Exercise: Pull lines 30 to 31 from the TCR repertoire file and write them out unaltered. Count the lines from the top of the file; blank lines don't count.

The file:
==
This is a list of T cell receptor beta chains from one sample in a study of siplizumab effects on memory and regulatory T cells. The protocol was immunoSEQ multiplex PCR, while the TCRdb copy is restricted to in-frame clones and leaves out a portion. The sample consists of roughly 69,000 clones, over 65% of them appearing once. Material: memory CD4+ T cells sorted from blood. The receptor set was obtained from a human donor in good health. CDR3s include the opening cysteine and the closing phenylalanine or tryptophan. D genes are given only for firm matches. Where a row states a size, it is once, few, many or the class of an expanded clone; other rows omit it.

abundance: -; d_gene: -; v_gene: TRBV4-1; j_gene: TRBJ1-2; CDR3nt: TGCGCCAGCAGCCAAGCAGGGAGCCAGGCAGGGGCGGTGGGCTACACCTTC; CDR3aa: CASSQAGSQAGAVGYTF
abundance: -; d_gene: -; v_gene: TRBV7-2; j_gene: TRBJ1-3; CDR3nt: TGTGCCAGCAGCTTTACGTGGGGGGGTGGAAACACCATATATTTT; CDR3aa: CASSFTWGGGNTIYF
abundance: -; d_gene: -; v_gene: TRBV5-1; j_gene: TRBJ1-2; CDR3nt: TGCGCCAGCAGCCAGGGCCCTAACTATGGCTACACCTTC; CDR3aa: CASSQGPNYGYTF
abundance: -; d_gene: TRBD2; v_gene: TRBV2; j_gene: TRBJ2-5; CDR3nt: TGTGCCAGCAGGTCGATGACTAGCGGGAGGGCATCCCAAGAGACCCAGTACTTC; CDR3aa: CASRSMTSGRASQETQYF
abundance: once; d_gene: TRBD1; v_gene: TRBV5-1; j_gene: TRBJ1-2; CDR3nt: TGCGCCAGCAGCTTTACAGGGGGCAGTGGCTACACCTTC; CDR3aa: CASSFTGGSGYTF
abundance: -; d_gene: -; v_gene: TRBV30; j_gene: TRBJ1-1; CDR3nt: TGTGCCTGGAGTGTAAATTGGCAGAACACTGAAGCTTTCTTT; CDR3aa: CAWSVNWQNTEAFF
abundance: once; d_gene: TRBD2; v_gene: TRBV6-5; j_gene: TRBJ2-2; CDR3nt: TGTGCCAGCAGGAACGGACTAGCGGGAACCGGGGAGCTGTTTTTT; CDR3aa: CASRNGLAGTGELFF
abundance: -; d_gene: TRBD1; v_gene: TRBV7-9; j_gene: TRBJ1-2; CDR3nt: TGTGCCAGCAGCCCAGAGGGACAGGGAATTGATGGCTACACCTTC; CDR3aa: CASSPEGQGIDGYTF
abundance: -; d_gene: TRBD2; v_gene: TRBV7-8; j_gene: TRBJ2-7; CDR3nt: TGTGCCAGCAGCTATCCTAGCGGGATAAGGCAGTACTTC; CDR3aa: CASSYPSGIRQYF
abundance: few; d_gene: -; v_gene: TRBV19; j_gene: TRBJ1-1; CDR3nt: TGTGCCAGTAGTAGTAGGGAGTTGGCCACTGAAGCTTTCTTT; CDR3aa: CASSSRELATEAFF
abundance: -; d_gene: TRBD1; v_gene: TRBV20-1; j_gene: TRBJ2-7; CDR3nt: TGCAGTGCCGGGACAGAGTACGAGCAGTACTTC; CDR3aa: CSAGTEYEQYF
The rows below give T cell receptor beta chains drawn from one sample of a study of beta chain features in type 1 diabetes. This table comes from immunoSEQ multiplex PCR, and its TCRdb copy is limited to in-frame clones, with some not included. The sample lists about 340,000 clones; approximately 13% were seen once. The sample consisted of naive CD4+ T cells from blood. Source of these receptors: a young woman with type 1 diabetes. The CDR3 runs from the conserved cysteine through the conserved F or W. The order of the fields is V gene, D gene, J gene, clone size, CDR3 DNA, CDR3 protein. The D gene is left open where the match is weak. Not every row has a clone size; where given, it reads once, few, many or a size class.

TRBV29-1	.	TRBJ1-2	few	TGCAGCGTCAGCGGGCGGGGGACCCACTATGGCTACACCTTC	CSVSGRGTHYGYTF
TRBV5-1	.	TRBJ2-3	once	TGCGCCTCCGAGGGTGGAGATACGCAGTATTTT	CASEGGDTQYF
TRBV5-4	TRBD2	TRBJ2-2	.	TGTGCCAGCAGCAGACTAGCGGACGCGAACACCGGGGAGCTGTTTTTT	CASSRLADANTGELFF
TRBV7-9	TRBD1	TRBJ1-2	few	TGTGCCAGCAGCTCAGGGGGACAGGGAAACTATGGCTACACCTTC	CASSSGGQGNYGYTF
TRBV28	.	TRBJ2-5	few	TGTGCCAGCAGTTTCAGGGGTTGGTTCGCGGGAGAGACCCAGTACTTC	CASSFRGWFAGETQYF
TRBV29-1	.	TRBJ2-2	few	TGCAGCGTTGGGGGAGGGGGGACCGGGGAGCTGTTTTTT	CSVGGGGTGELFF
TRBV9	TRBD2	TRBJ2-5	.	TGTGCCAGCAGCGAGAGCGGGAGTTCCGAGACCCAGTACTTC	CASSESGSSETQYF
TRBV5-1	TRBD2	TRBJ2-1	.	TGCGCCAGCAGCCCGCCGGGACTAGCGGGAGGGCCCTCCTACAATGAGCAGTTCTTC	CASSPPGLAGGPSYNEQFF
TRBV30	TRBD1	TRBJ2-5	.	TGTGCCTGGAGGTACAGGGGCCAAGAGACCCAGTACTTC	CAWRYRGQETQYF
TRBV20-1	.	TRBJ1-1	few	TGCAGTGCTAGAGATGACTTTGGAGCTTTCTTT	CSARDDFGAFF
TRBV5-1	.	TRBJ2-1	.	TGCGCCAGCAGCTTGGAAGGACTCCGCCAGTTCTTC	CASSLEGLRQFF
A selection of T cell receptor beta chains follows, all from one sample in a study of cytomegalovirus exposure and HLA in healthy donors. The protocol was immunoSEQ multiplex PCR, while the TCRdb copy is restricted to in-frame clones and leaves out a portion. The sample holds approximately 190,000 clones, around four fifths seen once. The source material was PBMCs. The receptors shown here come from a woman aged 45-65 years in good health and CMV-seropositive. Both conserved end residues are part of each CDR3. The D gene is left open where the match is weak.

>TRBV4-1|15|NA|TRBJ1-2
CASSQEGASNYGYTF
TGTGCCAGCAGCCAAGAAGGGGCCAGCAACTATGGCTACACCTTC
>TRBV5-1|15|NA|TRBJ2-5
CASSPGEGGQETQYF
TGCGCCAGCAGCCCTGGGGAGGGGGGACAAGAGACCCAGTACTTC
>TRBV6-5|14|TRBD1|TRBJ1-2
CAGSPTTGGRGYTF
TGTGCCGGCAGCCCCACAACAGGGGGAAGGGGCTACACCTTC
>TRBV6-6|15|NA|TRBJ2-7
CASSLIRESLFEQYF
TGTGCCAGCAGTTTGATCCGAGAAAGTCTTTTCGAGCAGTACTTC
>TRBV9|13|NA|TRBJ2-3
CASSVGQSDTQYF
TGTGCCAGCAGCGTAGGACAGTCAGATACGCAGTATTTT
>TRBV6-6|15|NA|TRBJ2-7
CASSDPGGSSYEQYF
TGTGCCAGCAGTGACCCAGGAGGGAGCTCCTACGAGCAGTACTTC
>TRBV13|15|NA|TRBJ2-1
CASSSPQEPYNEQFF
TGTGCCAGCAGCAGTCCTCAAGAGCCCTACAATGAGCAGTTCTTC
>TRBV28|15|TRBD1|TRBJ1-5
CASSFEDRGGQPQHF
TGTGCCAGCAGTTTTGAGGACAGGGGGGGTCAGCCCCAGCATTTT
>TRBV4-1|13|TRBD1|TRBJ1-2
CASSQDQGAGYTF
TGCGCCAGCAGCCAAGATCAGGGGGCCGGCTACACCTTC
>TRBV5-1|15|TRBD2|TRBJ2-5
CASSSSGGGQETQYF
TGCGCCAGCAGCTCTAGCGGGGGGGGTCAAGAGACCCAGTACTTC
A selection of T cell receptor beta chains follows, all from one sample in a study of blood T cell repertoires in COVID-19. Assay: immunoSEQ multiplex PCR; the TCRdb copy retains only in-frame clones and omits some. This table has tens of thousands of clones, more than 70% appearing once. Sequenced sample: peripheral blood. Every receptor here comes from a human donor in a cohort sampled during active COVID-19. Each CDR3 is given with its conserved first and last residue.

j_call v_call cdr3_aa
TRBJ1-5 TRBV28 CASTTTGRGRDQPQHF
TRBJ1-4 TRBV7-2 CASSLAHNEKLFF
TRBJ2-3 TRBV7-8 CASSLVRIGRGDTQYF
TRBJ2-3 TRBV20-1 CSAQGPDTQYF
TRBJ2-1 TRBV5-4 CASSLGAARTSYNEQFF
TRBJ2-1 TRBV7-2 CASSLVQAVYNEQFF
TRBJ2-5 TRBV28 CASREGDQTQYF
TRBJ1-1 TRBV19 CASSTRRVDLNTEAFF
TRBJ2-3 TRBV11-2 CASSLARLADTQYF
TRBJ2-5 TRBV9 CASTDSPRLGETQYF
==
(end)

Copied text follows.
CASSPGEGGQETQYF
TGCGCCAGCAGCCCTGGGGAGGGGGGACAAGAGACCCAGTACTTC